So, Tatum hired an attorney, John R. Overchuck, to sue the developer and try and recover some of the money he expects to lose.
Casualty of War — Henry Owens' Hand
Stories of previously buried caches, of sometimes live munitions, pop-up sporadically in newspapers across the nation.
In 2005, after Hurricane Isabel tore up the Eastern seaboard, a contractor, hired to fix drainage problems at the golf course at Langley Air Force Base, uncovered a bomb. The military quickly — and quietly — unearthed 140 practice bombs, and 1,500 pieces of bombs, according to the Daily Press in Newport News, Va.
Seven live landmines and 56 others were discovered near Wilson Central High School in Tennessee in 2002, the Tennessean newspaper reported. The mines were recovered and no one was injured.
But, in 2001, an 8-year-old boy's hand was blown off by a 37mm shell he discovered at what was once the Spencer Artillery Range in White County, Tenn.
"Henry and his parents were out on a family picnic,'' said Bill Cameron, an attorney who represented the Owens in a failed lawsuit against the government and the current landowner.
Cameron said the Owens family "were riding in a go-cart, and they ran across this thing. They took it home.''
For nearly two years, the unexploded shell was a source of pride to Henry and his parents, Cameron said, noting that the family even used it to crack walnuts. They apparently had no idea it was a live munition, left over from an aerial bombing range that hadn't been used since 1944.
In July, 2001, Henry dropped the ordnance while showing it to a young friend, and it exploded, Cameron said.
"Henry had all kinds of problems at school,'' said the attorney. "They were calling him 'Stubby.'"
Cameron sued the government and the landowner, and told ABC News he'd turned up records that showed the government had an agreement to clean up the site.
Indeed, government records show that "decontamination operations'' were conducted in 1950, '52, '55 and '56, and certificates of clearance were issued, though "many areas were restricted to 'surface use only,'" according to the records.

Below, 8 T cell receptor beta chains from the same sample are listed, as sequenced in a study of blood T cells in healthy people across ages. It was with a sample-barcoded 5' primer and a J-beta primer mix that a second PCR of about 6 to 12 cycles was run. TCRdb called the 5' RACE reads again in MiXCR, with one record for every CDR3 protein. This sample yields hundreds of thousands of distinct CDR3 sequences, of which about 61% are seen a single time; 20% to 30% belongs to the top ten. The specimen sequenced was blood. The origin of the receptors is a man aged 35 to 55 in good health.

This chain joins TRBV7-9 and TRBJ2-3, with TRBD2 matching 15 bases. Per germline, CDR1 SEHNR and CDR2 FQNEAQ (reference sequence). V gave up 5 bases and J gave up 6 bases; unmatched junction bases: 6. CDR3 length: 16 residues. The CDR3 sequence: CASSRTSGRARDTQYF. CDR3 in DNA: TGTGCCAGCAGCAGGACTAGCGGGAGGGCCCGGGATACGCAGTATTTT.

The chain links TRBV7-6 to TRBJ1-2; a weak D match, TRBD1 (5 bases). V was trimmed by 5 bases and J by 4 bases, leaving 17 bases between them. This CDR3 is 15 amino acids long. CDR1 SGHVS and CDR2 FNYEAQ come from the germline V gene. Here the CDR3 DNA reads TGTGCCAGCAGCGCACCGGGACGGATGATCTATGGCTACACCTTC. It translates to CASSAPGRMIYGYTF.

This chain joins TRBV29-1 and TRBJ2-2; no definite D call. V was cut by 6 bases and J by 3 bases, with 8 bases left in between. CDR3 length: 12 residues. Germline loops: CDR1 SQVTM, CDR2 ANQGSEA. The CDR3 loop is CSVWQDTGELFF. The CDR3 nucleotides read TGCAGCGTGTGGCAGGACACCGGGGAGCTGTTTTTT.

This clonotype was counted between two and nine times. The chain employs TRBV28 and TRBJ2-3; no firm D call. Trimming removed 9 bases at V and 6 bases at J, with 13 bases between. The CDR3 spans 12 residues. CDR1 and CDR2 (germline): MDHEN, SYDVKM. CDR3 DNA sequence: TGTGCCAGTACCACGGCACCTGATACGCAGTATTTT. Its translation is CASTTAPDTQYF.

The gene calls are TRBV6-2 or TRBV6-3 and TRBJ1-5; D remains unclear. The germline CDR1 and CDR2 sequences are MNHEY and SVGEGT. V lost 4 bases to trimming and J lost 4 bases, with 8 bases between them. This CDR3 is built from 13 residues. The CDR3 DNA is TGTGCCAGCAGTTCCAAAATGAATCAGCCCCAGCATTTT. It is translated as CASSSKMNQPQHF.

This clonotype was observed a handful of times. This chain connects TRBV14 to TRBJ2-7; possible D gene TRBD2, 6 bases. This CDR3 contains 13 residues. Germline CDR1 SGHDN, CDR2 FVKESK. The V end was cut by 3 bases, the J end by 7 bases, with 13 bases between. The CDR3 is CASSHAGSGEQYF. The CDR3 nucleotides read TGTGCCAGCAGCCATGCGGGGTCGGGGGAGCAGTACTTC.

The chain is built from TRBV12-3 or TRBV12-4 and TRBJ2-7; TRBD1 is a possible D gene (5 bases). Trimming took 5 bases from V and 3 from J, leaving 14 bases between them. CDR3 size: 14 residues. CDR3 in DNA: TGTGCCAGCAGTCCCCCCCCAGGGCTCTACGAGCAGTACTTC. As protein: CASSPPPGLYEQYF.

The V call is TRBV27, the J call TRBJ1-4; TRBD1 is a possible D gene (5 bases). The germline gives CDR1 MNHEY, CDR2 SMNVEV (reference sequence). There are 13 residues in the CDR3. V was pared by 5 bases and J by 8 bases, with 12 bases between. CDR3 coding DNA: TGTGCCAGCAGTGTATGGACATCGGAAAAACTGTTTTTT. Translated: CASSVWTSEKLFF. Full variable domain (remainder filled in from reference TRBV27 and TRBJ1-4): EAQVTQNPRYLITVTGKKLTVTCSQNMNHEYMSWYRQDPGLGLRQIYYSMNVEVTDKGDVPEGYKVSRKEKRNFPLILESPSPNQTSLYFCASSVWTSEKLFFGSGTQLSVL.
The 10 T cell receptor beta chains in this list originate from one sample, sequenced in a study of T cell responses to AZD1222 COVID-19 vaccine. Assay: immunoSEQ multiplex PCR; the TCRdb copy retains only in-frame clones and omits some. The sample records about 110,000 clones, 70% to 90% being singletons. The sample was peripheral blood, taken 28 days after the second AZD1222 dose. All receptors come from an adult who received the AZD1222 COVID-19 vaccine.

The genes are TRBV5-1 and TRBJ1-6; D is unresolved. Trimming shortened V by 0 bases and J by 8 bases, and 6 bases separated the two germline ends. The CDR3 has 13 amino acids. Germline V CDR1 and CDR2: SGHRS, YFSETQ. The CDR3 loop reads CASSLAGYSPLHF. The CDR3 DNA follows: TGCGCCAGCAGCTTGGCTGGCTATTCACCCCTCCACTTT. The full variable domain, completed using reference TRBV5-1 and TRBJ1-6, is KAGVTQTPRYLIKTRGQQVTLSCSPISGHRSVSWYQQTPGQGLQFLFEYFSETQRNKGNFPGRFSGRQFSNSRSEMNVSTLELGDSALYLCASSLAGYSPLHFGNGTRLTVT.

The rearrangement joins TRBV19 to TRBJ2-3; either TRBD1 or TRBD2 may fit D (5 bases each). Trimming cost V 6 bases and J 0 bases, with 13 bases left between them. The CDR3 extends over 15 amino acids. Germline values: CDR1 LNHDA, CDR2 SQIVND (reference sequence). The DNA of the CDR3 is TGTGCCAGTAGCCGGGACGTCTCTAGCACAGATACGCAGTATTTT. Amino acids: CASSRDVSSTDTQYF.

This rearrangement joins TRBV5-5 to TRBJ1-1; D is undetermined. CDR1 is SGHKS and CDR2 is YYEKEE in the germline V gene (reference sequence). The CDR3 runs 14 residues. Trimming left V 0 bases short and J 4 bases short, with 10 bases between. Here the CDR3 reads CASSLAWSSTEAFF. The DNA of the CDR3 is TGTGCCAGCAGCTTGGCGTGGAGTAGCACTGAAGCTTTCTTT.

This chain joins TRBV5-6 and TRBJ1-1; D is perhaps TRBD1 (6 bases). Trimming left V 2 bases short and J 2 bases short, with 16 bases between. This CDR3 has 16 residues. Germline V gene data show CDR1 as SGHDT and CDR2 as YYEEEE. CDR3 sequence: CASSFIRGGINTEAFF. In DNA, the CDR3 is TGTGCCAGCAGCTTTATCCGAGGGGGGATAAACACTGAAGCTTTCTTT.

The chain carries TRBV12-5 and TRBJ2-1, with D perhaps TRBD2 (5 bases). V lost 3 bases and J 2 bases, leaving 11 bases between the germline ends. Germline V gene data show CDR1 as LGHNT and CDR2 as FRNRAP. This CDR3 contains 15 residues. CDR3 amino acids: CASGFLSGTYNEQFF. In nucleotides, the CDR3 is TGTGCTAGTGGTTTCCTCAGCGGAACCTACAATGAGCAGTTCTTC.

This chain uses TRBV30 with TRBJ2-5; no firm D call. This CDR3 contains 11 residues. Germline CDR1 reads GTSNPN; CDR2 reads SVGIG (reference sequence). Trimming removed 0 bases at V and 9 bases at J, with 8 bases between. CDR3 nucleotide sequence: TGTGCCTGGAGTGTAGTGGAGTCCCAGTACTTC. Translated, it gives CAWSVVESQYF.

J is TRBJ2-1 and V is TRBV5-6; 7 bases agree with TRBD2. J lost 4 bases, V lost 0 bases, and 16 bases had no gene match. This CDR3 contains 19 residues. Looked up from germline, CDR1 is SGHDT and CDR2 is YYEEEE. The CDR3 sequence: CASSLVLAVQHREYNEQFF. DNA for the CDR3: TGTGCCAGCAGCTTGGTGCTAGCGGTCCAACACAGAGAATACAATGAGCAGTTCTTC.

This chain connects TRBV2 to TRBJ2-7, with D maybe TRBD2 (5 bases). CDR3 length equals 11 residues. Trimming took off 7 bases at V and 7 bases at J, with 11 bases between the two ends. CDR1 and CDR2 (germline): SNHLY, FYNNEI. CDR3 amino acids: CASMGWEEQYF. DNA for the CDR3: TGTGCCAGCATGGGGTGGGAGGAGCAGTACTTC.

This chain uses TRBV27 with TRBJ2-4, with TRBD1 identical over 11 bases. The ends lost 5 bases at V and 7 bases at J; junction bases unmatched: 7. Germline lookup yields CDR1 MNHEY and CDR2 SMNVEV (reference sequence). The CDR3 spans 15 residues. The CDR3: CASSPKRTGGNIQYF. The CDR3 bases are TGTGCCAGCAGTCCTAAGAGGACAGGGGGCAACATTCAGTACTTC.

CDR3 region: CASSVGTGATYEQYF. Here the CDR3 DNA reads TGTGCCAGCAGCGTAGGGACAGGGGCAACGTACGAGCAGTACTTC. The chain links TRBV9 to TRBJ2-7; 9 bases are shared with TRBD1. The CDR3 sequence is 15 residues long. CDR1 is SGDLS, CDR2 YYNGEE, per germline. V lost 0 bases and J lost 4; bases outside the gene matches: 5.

"They didn't find what the rain would bring up over time,'' Cameron noted wryly.
After they lost the lawsuit, Cameron said he lost touch with the Owens family, and attempts by ABC News to contact the family were unsuccessful.
"They were a very poor family,'' he said. "Henry's station in life could have been a whole lot easier if we'd made a recovery'' in the lawsuit.
"There are extraordinary hurdles to suing the government, and there's a good likelihood that, if you do, the lawsuit will be thrown out before you get through the courthouse door,'' said Jim Walden, a former assistant U.S. attorney in New York, who was part of the legal team that got a torture rendition lawsuit, against former FBI director Robert Mueller, thrown out of court.
The government, Walden said, has sovereign immunity. And individual government officials cannot be sued for actions they took in the course of their duties, "unless they violated clearly established constitutional rights, and that a reasonable person would have had to know that his conduct violated the rights at issue.''
The bombing ranges — no matter how egregiously they may appear in hindsight to have been managed — are not likely to yield government compensation after the fact, Walden said.
So, most lawsuits focus on malfeasance on the part of the developer or current landowner, officials and attorneys involved in such cases.
Recognize, Retreat, Report
But, as another veteran military official pointed out, "hindsight is 20/20.
"You can blame somebody today for anything,'' said Ed Heasley, deputy director of the U.S. Ordnance Museum in Aberdeen, Texas. "Even going back to post-World War I, I think a lot of [the burying of munitions] may have been a lack of knowledge of these munitions, and what they could do if they were ever exposed again. I think it's just a lack of education &3151; environmentally [at the time],'' Heasley said.
"Forty or 50 years ago, you wouldn't imagine doing the stuff [developers] are doing today — they weren't regarding land back then. We have here in Aberdeen a situation similar [to Orlando]. They are finding munitions all over the place, mostly here on the post."
So, slowly but surely, a staff of about 300 military officials work with contractors around the nation, engaged in the unenviable task of digging up old, unexploded bombs.
FUDS officials work closely with state environmental agencies, neighborhood boards, and other local agencies, to field questions, reassure troubled residents, and generally explain how and what they plan to do about whatever problem has been discovered beneath a particular neighborhood.
"We try to do this, based on 'worst-first' basis, and yes, something where a subdivision is being built, should have higher priority than a pasture,'' Davis said. "That put us into what we call a time critical removal action."
Davis said new sites are identified all the time.
F.U.D.S. officials have undertaken an awareness and education campaign to avoid situations like that of Henry Owens, the Tennessee boy whose hand was blown off.
"People have found these things, and they think they are souvenirs, and they bring them home,'' Davis said. While "in most cases, there has to be some kind of force [to detonate a buried ordnance], we really stress what we call the three Rs: recognize, retreat and report. We do not want people picking things up and driving them to the police, or bringing them home,'' Davis said.